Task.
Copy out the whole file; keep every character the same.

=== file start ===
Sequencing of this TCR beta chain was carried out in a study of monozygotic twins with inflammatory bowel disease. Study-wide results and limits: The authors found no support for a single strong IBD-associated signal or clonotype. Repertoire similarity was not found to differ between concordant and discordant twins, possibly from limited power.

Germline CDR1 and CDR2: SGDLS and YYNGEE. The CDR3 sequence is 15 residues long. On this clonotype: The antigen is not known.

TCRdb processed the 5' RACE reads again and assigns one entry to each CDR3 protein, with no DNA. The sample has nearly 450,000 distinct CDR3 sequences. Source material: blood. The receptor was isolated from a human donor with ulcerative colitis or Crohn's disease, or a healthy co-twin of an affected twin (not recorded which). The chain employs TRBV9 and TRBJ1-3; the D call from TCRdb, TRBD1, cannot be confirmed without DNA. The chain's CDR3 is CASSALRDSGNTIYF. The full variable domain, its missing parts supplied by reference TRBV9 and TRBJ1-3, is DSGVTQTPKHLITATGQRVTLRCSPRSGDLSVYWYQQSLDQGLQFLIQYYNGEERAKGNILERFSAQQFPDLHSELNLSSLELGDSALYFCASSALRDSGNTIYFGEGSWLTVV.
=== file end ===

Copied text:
Sequencing of this TCR beta chain was carried out in a study of monozygotic twins with inflammatory bowel disease. Study-wide results and limits: The authors found no support for a single strong IBD-associated signal or clonotype. Repertoire similarity was not found to differ between concordant and discordant twins, possibly from limited power.

Germline CDR1 and CDR2: SGDLS and YYNGEE. The CDR3 sequence is 15 residues long. On this clonotype: The antigen is not known.

TCRdb processed the 5' RACE reads again and assigns one entry to each CDR3 protein, with no DNA. The sample has nearly 450,000 distinct CDR3 sequences. Source material: blood. The receptor was isolated from a human donor with ulcerative colitis or Crohn's disease, or a healthy co-twin of an affected twin (not recorded which). The chain employs TRBV9 and TRBJ1-3; the D call from TCRdb, TRBD1, cannot be confirmed without DNA. The chain's CDR3 is CASSALRDSGNTIYF. The full variable domain, its missing parts supplied by reference TRBV9 and TRBJ1-3, is DSGVTQTPKHLITATGQRVTLRCSPRSGDLSVYWYQQSLDQGLQFLIQYYNGEERAKGNILERFSAQQFPDLHSELNLSSLELGDSALYFCASSALRDSGNTIYFGEGSWLTVV.